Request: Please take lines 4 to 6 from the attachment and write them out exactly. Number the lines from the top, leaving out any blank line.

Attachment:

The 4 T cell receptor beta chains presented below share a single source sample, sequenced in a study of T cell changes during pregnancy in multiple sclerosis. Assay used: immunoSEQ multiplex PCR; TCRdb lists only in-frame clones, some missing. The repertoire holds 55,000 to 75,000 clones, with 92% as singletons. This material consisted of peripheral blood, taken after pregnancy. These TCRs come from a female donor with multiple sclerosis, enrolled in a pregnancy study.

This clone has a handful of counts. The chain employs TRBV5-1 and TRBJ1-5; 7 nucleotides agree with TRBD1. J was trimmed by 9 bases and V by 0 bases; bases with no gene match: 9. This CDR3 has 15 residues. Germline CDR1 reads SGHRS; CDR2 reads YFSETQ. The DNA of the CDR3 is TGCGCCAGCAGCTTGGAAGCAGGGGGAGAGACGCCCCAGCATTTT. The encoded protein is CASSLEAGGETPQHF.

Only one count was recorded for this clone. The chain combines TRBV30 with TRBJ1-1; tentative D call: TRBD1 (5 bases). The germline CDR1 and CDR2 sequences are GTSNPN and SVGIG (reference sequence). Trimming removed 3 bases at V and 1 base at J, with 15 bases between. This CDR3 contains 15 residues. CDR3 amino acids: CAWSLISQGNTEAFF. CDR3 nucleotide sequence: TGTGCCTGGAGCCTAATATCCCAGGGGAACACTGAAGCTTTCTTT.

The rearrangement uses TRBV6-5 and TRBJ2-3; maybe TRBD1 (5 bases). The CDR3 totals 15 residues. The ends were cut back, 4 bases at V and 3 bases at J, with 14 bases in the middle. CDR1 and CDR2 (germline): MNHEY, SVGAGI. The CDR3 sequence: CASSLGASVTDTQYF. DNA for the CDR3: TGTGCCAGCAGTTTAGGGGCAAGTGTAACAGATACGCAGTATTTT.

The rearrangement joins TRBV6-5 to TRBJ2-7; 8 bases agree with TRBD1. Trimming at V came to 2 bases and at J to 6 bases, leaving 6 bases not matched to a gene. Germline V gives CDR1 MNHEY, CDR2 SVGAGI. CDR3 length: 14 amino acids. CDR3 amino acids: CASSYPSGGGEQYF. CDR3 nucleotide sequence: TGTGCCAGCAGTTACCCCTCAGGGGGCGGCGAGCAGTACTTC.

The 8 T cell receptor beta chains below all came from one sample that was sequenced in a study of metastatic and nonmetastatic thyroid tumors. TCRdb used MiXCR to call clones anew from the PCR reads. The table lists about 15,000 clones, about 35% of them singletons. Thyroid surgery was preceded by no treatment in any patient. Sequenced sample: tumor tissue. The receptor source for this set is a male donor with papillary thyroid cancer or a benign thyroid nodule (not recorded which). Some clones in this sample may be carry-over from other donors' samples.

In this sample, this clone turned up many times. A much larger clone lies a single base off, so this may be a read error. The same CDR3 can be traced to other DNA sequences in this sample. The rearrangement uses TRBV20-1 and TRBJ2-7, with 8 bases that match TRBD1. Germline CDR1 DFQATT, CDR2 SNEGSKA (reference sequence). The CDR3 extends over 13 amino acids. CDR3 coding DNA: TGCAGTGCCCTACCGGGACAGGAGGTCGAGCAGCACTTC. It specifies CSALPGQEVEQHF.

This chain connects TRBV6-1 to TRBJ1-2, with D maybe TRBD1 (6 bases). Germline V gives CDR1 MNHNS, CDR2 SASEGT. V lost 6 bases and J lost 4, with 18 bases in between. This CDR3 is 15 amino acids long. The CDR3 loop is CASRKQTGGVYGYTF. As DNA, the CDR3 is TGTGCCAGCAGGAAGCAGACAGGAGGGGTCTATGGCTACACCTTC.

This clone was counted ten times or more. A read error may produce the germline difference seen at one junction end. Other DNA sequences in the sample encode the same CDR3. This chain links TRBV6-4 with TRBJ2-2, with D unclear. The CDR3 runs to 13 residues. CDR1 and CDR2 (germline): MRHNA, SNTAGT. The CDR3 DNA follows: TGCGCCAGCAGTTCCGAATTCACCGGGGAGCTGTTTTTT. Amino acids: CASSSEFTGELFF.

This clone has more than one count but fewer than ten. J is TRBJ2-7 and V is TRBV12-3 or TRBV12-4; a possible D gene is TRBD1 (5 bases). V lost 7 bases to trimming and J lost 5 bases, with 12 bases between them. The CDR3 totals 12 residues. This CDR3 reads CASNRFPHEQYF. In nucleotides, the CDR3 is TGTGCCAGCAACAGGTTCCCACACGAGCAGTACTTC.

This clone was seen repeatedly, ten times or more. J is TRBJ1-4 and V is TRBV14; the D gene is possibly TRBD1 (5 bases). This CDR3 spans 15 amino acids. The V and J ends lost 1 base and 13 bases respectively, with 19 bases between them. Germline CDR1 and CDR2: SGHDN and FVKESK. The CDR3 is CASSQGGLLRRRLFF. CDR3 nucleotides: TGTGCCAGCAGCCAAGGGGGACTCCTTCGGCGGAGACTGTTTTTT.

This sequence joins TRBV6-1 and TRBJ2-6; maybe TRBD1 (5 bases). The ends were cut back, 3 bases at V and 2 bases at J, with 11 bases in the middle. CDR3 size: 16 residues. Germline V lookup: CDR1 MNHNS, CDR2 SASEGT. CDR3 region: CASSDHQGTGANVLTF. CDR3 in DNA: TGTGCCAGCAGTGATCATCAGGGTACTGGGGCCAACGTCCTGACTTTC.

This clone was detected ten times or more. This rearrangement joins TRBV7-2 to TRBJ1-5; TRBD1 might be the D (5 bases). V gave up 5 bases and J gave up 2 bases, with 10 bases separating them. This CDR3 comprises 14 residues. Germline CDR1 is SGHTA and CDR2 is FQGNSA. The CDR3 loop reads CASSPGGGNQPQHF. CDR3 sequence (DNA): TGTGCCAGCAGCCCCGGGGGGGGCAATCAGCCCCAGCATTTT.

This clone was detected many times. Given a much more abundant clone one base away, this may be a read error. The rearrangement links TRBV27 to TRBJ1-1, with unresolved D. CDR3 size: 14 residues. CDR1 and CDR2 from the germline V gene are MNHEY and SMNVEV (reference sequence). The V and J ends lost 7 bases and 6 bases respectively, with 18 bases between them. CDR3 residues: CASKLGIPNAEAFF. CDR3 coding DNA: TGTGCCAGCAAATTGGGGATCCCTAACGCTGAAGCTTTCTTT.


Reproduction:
The rearrangement uses TRBV6-5 and TRBJ2-3; maybe TRBD1 (5 bases). The CDR3 totals 15 residues. The ends were cut back, 4 bases at V and 3 bases at J, with 14 bases in the middle. CDR1 and CDR2 (germline): MNHEY, SVGAGI. The CDR3 sequence: CASSLGASVTDTQYF. DNA for the CDR3: TGTGCCAGCAGTTTAGGGGCAAGTGTAACAGATACGCAGTATTTT.

The rearrangement joins TRBV6-5 to TRBJ2-7; 8 bases agree with TRBD1. Trimming at V came to 2 bases and at J to 6 bases, leaving 6 bases not matched to a gene. Germline V gives CDR1 MNHEY, CDR2 SVGAGI. CDR3 length: 14 amino acids. CDR3 amino acids: CASSYPSGGGEQYF. CDR3 nucleotide sequence: TGTGCCAGCAGTTACCCCTCAGGGGGCGGCGAGCAGTACTTC.

The 8 T cell receptor beta chains below all came from one sample that was sequenced in a study of metastatic and nonmetastatic thyroid tumors. TCRdb used MiXCR to call clones anew from the PCR reads. The table lists about 15,000 clones, about 35% of them singletons. Thyroid surgery was preceded by no treatment in any patient. Sequenced sample: tumor tissue. The receptor source for this set is a male donor with papillary thyroid cancer or a benign thyroid nodule (not recorded which). Some clones in this sample may be carry-over from other donors' samples.